355f2001_inhrec - Inhomogeneous Linear Recurrence Equations...

Info iconThis preview shows pages 1–3. Sign up to view the full content.

View Full Document Right Arrow Icon
Inhomogeneous Linear Recurrence Equations: Method of Undetermined Coefficients Date: Nov 13, 2001 Last Revision: Nov 15, 2001 Bent E. Petersen [email protected] [email protected] Course: Mth 355 (a.k.a. Mth 399) Term: Fall 2001 File name: 355f2001_inhrec.mws Assignment 7 (problems at end) - due Nov 21, 2001 > restart; Introduction Maple has no difficulty solving simple inhomogeneous linear recurrence equations. For example, > eqn0:=a(n)=4*a(n-1)-4*a(n-2)+3^n+4^n; := eqn0 = () a n + + 4( ) a n 14 ( ) a n 23 n 4 n > init0:=a(0)=A,a(1)=B; := init0 , = a0 A = a1 B > soln0:=rsolve({eqn0,init0},a(n)); := soln0 + + + + A 1 2 B + n 12 n 1 2 B 2 A 2 n 17 2 n 17 2 2 n 9 2 2 n 93 n 44 n This means > a(n)=soln0; = a n + + + + A 1 2 B + n n 1 2 B 2 A 2 n 17 2 n 17 2 2 n 9 2 2 n n n Very convenient, but not very illuminating! After all, of what importance is the solution to a contrived problem? It is the underlying ideas and the method of solution that are important. If we were doing this example by hand we would first find the characteristic polynomial of the associated homogeneous equation. Then we would observe the characteristic roots are 2, 2. In particular, 3 and 4 are not characteristic. Thus we would expect a particular solution of the form A 3^n + B 4^n. We would substitute this trial solution and find A = 9 and B = 4 (as we see above). This
Background image of page 1

Info iconThis preview has intentionally blurred sections. Sign up to view the full version.

View Full Document Right Arrow Icon
is not so bad, but it can involve a lot of algebra. In this worksheet we get Maple to do the algebra. Nothing we do here is needed if we just want a solution! The purpose of this worksheet is to provide support for hand calculation so we can see how things work without being distracted by algebra errors. It will be convenient, but not necessary, to have a procedure to normalize a polynomial, that is, to divide by the leading coefficient to make the polynomial monic. The degree() function fails easily so monic() is a bit tricky to get to work. In addition we have to simplify the result to avoid problems with roots() later. > monic:=proc(p,z) > local k,c,q; > q:=sort(collect(p,z),z); > k:=degree(simplify(q),z); > c:=coeff(q,z,k); > return(simplify(q/c)); > end: Method of Undetermined Coefficients The procedures presented here are not very robust. In particular we assume our linear recurrence equations are in normal form. > ‘a(n) = c[1]*a(n-1) + . .. +c[m]*a(n-m) + f(n)‘; a(n) = c[1]*a(n-1) + . .. +c[m]*a(n-m) + f(n) The labels a, n, c, m, f can of course be "anything" but otherwise any other form will likely cause an error.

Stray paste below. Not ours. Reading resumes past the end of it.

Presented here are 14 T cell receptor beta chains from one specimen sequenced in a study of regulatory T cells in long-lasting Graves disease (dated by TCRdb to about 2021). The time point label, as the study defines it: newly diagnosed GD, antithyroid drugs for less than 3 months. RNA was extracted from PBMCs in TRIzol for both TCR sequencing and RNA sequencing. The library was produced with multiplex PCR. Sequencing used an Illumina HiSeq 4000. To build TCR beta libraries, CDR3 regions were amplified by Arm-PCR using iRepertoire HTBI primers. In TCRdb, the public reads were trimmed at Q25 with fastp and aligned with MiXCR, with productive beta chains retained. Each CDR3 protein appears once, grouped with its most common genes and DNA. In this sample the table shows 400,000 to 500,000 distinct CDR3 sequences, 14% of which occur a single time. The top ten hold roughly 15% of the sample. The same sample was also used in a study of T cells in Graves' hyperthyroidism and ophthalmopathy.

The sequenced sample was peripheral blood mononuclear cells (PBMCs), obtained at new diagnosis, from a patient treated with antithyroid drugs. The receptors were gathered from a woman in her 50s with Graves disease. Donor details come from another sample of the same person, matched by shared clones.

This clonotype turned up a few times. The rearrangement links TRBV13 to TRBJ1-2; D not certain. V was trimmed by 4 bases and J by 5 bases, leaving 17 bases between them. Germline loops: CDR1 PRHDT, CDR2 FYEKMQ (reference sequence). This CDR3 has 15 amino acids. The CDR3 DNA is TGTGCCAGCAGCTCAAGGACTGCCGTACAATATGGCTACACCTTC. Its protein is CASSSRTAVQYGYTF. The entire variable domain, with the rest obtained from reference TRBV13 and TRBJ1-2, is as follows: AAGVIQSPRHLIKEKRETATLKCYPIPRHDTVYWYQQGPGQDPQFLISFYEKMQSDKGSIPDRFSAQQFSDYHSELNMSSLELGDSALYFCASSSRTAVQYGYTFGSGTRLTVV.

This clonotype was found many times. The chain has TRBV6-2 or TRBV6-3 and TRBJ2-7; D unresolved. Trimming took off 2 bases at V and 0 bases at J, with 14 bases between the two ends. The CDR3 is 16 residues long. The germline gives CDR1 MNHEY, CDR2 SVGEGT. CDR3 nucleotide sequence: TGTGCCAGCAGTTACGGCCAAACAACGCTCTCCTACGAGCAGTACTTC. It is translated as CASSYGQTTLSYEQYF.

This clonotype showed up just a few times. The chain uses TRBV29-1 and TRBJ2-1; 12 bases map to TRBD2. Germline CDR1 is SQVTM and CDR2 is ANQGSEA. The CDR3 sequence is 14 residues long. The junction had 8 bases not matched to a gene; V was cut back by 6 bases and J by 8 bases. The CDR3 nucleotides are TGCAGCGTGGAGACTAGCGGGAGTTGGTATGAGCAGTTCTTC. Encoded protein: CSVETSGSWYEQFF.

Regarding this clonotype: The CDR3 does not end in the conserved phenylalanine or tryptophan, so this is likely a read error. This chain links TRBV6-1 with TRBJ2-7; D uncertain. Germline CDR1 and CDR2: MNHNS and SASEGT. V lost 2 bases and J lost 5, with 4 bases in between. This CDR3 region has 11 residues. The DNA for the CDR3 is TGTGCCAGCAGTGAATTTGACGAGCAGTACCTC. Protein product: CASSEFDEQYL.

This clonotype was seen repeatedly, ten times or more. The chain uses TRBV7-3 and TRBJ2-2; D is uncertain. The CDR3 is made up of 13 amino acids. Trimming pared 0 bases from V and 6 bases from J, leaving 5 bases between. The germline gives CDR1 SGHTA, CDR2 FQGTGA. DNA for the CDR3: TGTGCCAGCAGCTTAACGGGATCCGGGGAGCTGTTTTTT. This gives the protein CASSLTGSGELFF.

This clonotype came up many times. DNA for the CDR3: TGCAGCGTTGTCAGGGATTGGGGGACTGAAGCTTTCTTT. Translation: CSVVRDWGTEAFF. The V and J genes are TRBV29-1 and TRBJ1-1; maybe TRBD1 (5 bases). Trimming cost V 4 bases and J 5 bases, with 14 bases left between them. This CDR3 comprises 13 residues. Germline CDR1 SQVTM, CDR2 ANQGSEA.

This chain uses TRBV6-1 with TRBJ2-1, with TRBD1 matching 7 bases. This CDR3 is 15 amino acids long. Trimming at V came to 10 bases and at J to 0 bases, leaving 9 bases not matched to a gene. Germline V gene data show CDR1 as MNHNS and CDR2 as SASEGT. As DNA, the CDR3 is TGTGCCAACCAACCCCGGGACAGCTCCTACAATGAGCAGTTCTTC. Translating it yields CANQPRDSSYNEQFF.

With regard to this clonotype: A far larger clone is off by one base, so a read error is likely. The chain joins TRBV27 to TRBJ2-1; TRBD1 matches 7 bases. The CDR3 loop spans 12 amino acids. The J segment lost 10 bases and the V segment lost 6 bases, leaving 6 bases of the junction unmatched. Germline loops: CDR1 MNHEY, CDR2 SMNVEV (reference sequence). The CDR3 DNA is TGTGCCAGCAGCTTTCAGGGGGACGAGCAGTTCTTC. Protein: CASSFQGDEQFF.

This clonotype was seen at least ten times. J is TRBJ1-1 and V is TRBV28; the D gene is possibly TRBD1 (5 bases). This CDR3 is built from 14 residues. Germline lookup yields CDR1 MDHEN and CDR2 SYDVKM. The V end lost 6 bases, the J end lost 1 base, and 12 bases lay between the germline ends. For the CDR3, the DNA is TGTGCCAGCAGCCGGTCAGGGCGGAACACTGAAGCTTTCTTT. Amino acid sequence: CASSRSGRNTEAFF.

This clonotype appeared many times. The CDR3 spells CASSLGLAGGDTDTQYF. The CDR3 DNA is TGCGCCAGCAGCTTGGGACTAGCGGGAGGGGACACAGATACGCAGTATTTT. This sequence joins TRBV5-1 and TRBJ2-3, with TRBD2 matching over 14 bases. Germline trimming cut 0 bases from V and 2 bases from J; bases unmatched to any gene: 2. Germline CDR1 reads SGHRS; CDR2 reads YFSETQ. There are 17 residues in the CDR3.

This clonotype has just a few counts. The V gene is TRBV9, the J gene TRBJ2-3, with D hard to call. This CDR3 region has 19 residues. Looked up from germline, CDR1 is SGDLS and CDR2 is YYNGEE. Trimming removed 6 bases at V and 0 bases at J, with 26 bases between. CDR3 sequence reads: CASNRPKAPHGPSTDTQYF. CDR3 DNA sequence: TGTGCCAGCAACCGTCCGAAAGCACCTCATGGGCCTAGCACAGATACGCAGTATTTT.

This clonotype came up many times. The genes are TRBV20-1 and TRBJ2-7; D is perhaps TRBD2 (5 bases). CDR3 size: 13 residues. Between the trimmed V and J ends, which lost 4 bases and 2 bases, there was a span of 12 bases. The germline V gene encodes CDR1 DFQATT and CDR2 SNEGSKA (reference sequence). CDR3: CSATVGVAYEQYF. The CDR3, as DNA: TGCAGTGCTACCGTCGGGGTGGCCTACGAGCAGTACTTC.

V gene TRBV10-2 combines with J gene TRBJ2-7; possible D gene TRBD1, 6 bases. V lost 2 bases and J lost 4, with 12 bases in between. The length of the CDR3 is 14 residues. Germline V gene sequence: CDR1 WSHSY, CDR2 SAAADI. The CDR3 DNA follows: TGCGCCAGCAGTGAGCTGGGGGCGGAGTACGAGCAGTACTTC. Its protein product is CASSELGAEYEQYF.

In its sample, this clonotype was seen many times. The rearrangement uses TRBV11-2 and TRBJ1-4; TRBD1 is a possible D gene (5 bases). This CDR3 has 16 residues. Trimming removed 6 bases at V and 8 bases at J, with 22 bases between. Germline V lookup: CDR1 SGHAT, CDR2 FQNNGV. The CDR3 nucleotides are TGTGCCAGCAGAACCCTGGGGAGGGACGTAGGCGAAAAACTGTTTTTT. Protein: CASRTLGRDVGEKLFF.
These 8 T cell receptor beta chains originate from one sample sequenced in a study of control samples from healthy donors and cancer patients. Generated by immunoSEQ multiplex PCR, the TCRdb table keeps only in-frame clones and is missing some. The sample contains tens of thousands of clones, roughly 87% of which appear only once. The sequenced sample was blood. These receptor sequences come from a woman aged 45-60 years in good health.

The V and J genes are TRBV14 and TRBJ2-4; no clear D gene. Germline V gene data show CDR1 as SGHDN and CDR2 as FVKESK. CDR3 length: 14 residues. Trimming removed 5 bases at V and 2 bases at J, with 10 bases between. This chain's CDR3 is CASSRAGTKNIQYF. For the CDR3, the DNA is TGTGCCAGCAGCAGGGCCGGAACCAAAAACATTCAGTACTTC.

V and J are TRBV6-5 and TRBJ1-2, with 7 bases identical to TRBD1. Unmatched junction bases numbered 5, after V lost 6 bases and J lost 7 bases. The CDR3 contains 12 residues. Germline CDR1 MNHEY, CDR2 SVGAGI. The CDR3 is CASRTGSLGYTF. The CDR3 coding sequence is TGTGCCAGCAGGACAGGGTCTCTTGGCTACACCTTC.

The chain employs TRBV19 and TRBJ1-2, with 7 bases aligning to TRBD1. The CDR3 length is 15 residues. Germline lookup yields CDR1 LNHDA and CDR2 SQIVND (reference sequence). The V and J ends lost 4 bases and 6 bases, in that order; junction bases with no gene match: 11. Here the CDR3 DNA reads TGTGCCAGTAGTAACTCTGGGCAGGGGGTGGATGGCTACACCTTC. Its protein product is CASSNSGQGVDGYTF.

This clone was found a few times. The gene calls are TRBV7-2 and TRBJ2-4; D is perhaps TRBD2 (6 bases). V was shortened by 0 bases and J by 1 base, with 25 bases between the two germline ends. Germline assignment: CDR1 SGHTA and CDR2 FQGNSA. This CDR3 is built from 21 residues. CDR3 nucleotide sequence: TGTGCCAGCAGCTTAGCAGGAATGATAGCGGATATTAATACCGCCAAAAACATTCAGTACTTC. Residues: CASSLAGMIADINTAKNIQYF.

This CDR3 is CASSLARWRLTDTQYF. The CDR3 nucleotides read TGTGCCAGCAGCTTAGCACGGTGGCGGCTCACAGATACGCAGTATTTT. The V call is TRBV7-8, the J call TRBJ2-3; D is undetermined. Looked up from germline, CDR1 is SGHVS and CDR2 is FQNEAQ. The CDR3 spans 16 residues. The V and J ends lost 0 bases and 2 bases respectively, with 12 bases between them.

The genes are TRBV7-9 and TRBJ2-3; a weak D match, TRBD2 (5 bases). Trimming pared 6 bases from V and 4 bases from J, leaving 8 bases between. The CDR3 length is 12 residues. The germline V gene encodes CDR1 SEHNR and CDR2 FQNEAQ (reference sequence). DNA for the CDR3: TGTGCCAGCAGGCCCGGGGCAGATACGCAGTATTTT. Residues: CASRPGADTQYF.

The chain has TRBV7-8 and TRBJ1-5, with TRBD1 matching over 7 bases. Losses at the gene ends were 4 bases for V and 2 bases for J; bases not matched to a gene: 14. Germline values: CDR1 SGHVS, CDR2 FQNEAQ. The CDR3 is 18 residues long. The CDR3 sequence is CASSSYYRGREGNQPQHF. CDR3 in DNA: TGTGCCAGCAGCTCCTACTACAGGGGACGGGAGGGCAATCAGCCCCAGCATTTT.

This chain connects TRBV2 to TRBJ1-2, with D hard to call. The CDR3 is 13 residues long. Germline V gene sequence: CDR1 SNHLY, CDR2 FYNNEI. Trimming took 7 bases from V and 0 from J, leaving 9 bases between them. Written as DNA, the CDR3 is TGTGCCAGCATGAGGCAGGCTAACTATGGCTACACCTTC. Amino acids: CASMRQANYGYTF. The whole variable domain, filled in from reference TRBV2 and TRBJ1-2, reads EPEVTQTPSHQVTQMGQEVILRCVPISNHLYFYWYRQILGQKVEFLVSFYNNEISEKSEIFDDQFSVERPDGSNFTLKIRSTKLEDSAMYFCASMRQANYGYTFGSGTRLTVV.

Background image of page 2
Image of page 3
This is the end of the preview. Sign up to access the rest of the document.

{[ snackBarMessage ]}

Page1 / 10

355f2001_inhrec - Inhomogeneous Linear Recurrence Equations...

This preview shows document pages 1 - 3. Sign up to view the full document.

View Full Document Right Arrow Icon
Ask a homework question - tutors are online